Rugby is a sport where peak performance is typically achieved later into adulthood. This corresponds to statistics from the previous World Cup winners where the RFU calculated average team ages of 27 (Australia), 28 (England), 27 (South Africa) and 28 (New Zealand). In their 2015 squad New Zealand have opted for experience including four players who have played in four world cups and France have just one player under the age of 25 with an average age of 29.1. Rugby players are thought to benefit from late specialisation whereby players sample different sporting activities to develop physical, psychological and sociological skills that benefit their rugby performance.

‘Rugby is a late maturation sport, further complicated by the different maturation rates that tend to apply to the different positions. There is also a wide consensus based on statistical evidence that selection for elite training and specialisation would be more effective if delayed until after maturation, that period of maximum growth and change. In practice, almost all sports begin such selection rather earlier. So the RFU and the Regional Academies must continue to encourage both early engagement and late specialisation in the sport.’ (England Rugby, 2013)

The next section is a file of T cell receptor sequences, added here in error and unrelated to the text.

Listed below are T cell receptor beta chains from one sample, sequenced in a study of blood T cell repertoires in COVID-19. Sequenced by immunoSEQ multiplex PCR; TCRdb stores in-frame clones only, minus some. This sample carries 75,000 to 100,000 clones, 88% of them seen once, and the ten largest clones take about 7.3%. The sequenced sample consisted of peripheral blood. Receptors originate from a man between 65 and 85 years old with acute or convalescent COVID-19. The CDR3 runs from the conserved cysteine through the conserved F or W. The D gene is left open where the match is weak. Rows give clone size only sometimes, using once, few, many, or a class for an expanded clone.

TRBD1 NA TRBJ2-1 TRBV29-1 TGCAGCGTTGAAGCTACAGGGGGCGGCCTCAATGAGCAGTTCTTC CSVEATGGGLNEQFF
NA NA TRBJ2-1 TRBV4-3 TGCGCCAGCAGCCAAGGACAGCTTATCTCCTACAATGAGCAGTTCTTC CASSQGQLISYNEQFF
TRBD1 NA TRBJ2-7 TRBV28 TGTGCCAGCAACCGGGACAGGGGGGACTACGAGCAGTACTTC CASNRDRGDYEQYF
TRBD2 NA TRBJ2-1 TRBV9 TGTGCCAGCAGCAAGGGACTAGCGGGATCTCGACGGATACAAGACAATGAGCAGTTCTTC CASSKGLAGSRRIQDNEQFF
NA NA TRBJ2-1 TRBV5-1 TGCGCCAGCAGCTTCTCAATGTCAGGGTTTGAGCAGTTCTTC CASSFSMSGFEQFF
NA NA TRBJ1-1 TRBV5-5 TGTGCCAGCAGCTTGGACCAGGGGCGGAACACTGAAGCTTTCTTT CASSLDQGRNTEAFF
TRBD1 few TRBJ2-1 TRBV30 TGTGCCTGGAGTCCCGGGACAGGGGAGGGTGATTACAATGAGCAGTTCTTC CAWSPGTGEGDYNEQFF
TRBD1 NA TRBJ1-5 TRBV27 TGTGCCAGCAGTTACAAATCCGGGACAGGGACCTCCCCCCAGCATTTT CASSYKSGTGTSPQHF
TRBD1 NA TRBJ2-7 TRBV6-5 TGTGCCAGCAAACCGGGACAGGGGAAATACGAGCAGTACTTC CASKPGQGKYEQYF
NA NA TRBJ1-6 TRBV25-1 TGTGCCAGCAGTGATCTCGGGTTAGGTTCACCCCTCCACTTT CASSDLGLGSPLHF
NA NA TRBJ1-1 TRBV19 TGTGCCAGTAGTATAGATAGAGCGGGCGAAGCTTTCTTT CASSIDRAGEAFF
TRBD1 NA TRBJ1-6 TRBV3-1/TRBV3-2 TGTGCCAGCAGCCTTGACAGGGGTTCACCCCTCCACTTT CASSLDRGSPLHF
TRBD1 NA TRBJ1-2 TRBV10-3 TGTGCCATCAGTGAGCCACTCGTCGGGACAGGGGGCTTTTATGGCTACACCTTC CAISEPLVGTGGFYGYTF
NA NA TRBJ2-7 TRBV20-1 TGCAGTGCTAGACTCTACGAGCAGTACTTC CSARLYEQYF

However according to rugby journalist Stephen Jones this is not happening within English rugby with Rugby Schools dominating and the quest for talent forcing children to specialise and be identified earlier. Interestingly in the England 2015 World Cup Squad Stuart Lancaster has eighteen players aged under 27 including youngsters Luke Cowan-Dickie (20), Elliot Daly (22), Maro Itoje (20) and Henry Slade (22) who have progressed through the player development pathway, which would suggest that the system is working to some extent. It would be interesting to know if these players were early specialisers. However one could also argue that the current system encourages early talent identification and specialisation which can often fail to distinguish between potential and performance and so for those players such as Cowan-Dickie and Itoje that make it to the top level many potentially elite youngsters have been disregarded. There is also evidence to suggest that early specialisation poses risks to the young athletes.